Duck Numbers Steady, Pond Count Declines

Duck Numbers
Duck Numbers
Arkansas Game and Fish Commission
Arkansas Game & Fish Commission

Little Rock, AR -( Waterfowl numbers remain near all-time highs, despite a shift in habitat conditions in the Prairie Pothole Region of the U.S. and Canada, according to the U.S. Fish and Wildlife Service’s recent release of the 2016 Waterfowl Population Status.

During spring and early summer, biologists took to the skies to gauge the amount of wetlands available for waterfowl throughout their traditional breeding grounds in the Dakotas and Canadian provinces. The numbers of ponds filled by spring rains and snowmelt are directly related to the numbers of waterfowl that settle in an area. Smaller, temporary wetlands are particularly important in influencing the productivity of nesting birds. During these surveys, biologists also record the abundance of breeding waterfowl to develop an estimate of the total number of each species in the region.

In the traditional survey area, the total duck population estimate was 48.4 million birds. While slightly lower than 2015’s estimate of 49.5 million, this is still 38 percent higher than the long-term average from 1955-2015.

Mallard abundance, which holds the most attention for Arkansas hunters, was nearly identical to 2015 at 11.8 million and well above the long-term average of 7.8 million birds.

The population numbers may belie the true story taking shape on the Prairie Pothole Region of the northern U.S. and Canada. The pond estimate for the north-central U.S. was 30 percent below that of 2015, and the overall pond count was 21 percent lower than last year. According to the report, only areas dominated by more semi-permanent and permanent wetlands that are found at the northernmost portion of the Prairie Pothole Region rated good in terms of habitat conditions.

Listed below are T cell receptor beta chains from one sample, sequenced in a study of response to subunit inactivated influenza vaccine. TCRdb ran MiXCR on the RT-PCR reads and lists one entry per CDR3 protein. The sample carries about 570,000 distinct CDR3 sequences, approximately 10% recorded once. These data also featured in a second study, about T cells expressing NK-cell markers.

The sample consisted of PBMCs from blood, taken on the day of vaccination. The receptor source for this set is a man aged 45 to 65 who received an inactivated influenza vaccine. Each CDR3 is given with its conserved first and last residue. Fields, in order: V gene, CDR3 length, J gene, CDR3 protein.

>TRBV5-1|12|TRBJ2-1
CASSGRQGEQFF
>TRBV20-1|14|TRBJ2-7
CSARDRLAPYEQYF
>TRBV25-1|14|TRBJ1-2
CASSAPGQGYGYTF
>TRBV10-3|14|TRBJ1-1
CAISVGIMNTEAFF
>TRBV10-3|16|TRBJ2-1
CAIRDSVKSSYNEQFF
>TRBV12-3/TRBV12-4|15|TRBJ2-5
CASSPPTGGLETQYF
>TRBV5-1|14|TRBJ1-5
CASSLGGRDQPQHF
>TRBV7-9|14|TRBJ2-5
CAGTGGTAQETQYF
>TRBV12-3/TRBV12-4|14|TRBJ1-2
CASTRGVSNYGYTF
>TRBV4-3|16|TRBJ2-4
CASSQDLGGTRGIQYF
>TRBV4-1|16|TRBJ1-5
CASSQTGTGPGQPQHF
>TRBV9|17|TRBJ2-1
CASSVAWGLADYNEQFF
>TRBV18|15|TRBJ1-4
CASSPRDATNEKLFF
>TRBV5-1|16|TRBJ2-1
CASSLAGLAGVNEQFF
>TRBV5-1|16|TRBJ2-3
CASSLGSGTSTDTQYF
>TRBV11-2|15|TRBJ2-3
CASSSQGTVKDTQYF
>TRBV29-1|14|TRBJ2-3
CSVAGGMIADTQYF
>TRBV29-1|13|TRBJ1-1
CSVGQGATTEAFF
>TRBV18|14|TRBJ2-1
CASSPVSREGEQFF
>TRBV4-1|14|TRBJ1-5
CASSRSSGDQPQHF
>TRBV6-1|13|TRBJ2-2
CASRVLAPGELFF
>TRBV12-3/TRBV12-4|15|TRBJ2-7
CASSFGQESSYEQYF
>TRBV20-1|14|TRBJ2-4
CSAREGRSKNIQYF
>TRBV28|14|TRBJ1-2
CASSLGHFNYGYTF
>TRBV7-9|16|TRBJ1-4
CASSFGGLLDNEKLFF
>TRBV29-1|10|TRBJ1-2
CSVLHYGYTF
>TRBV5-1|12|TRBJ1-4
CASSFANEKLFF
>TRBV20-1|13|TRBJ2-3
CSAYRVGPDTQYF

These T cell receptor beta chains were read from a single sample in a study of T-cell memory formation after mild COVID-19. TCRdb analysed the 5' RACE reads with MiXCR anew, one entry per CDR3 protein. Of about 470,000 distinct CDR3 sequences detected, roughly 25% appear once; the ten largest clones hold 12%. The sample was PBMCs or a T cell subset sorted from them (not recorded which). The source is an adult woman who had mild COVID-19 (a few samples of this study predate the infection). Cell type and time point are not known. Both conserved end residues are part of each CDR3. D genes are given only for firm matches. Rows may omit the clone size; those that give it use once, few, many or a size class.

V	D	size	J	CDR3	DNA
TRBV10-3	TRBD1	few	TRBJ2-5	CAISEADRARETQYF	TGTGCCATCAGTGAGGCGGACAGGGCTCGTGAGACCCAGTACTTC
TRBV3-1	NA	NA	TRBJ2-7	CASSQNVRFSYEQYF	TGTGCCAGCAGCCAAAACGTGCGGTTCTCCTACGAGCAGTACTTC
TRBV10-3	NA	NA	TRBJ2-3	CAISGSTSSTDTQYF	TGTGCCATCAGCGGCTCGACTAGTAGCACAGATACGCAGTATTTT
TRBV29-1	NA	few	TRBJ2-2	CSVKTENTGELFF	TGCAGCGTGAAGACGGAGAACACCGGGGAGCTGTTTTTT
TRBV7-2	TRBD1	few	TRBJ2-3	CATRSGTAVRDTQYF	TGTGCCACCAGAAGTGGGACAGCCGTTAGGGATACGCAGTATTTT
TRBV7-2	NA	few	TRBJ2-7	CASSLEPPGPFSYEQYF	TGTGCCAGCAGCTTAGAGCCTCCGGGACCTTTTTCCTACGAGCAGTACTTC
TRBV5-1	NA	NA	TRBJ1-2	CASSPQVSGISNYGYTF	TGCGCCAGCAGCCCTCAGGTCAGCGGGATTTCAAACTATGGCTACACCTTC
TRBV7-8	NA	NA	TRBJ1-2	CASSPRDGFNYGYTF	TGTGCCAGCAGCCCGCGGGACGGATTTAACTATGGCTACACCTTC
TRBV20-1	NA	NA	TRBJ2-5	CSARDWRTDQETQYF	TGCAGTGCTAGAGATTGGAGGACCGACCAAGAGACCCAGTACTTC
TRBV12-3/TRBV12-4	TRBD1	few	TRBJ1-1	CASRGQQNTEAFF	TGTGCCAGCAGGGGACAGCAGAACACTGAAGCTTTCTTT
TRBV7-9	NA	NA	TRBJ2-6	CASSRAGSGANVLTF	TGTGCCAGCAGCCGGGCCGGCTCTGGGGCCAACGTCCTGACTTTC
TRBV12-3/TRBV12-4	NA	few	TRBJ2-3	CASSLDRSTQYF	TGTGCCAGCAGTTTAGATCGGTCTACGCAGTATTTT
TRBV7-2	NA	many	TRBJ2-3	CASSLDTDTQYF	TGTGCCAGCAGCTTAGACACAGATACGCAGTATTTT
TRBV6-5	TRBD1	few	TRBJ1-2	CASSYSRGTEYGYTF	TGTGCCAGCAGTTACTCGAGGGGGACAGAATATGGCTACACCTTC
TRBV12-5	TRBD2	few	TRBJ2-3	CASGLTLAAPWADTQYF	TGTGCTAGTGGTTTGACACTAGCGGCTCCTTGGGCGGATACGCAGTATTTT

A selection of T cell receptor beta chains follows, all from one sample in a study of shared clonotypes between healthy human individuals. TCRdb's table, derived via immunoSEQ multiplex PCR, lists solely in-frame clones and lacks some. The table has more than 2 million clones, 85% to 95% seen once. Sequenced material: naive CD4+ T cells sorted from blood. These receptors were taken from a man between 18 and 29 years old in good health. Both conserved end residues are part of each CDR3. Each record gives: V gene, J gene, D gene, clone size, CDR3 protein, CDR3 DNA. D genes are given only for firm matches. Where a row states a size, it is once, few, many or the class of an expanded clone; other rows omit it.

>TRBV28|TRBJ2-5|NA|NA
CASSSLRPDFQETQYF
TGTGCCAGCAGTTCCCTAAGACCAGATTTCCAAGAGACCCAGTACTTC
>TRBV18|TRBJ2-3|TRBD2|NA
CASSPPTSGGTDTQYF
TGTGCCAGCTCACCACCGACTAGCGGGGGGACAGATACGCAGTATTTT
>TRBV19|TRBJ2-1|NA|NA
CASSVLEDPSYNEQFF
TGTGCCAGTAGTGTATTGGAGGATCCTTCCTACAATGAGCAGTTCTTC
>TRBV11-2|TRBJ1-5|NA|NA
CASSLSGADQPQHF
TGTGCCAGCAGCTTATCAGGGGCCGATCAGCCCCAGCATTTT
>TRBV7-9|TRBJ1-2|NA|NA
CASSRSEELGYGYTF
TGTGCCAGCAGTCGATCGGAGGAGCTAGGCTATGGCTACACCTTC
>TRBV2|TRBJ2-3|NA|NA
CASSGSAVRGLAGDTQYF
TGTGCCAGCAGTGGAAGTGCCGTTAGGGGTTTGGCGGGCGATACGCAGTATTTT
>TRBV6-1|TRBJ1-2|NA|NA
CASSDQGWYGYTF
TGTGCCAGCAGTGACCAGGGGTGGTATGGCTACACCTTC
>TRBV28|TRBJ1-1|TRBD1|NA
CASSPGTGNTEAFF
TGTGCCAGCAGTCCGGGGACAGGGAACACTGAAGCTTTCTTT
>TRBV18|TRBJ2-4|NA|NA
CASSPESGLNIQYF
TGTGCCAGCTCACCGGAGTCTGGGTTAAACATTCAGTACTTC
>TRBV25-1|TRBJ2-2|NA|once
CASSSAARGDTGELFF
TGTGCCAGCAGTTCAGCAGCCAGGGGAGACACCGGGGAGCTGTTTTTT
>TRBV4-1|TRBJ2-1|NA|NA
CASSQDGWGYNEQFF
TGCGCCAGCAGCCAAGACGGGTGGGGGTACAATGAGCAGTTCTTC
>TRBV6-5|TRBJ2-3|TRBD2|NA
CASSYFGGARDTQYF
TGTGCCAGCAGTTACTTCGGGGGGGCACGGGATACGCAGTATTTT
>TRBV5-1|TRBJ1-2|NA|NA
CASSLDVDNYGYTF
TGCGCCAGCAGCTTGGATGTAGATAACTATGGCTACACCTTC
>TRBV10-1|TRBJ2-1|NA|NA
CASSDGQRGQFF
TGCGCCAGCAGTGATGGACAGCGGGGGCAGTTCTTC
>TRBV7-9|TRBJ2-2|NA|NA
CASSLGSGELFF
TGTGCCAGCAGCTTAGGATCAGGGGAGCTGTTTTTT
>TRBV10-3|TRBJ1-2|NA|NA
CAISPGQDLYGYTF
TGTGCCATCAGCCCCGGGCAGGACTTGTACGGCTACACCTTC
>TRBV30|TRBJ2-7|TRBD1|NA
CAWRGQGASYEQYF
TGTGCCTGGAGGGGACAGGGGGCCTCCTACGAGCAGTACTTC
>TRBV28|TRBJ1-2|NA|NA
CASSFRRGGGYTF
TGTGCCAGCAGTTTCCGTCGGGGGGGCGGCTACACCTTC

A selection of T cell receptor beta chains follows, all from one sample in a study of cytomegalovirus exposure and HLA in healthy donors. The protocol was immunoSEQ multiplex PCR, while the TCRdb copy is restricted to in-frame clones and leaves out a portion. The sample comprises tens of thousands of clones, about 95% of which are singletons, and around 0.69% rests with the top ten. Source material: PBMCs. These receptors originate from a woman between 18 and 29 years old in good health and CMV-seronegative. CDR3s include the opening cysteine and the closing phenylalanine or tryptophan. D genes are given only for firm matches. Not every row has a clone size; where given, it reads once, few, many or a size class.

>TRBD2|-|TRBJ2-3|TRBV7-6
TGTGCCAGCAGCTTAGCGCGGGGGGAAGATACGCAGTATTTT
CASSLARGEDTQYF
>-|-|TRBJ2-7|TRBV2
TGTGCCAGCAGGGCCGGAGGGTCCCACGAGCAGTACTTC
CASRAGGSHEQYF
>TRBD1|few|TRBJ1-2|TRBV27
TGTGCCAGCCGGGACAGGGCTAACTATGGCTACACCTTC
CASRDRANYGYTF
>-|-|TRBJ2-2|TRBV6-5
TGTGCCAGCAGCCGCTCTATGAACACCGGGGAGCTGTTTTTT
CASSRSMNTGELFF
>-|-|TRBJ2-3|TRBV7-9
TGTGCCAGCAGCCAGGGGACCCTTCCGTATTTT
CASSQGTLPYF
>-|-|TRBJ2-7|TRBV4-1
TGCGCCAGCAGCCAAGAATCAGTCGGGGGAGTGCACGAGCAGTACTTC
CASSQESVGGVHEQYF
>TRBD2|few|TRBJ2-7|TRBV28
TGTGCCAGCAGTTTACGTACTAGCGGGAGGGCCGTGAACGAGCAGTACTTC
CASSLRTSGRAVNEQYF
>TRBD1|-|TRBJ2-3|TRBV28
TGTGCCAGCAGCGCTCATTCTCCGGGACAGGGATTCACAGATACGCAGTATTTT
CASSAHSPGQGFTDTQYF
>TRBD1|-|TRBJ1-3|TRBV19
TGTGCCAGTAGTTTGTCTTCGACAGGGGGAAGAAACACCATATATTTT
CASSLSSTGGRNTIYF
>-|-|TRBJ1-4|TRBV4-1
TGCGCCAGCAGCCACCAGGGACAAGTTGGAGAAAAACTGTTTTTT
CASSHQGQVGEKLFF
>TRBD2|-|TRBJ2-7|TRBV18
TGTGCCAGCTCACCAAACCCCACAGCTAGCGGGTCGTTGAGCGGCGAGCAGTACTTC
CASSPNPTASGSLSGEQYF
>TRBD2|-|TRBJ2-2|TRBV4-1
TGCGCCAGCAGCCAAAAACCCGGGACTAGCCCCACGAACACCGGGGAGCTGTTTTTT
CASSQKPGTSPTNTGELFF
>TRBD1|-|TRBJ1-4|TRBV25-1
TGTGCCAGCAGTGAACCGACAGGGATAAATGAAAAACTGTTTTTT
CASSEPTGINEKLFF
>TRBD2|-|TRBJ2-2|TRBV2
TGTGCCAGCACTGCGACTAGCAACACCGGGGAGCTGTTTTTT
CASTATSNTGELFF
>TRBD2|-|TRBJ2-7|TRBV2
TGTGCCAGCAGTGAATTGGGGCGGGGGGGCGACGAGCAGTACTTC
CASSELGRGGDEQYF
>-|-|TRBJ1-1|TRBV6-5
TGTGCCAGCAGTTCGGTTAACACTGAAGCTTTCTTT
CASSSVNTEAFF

“Many of the temporary ponds in the southern part of the region were dry in the early part of nesting season, when species like mallards nest,” Naylor said. “They saw some rain later, which may have helped re-nesting efforts and later-nesting species, but the northern portion of the region that reaches into the Boreal forests is responsible for this year’s relatively unchanged population estimate. Productivity, however, can be expected to decline some this year because ducks are typically much more productive in the critically important temporary wetlands than in more permanent wetlands.”

Naylor says that while this region can help during down years on the prairies, the larger issue is the loss of habitat taking place rapidly as Conservation Reserve Program contracts are expiring.

Habitat conservation programs funded by the Farm Bill and administered through the Conservation Reserve Program have helped America’s waterfowl for decades. Through CRP, farmers are given rental payments on marginal cropland that is more suited to raising waterfowl and other wildlife species. Many of these long-term rental agreements are not being renewed, and these areas once flush with waterfowl habitat now are once again being transformed into agriculture.

“This has been going on for a while, but the effect of this habitat loss may be masked by a few other temporary factors,” Naylor said.

According to Naylor, the breeding grounds have experienced an unusually long cycle of wet springs without a period of drought. Talks with land managers and conservationists also indicate a decline in populations of nest predators in those areas linked to normal disease cycles.

“We’ve been riding these high habitat numbers for so long, many of today’s duck hunters have never had anything but the most liberal season the federal frameworks allow,” Naylor said. “Whether this marks the first year of a long-overdue dry cycle remains to be seen. Population estimates are stable this year, but it’s definitely something to pay attention to if you’re a conservationist and waterfowl enthusiast.”

Visit for a complete list of waterfowl population status survey results.

About Arkansas Game and Fish Commission:

The Arkansas Game and Fish Commission plays an important role in keeping The Natural State true to its name. During the last 100 years, the agency has overseen the protection, conservation and preservation of various species of fish and wildlife in Arkansas. This is done through habitat management, fish stocking, hunting and fishing regulations, and a host of other programs.

For more information, visit

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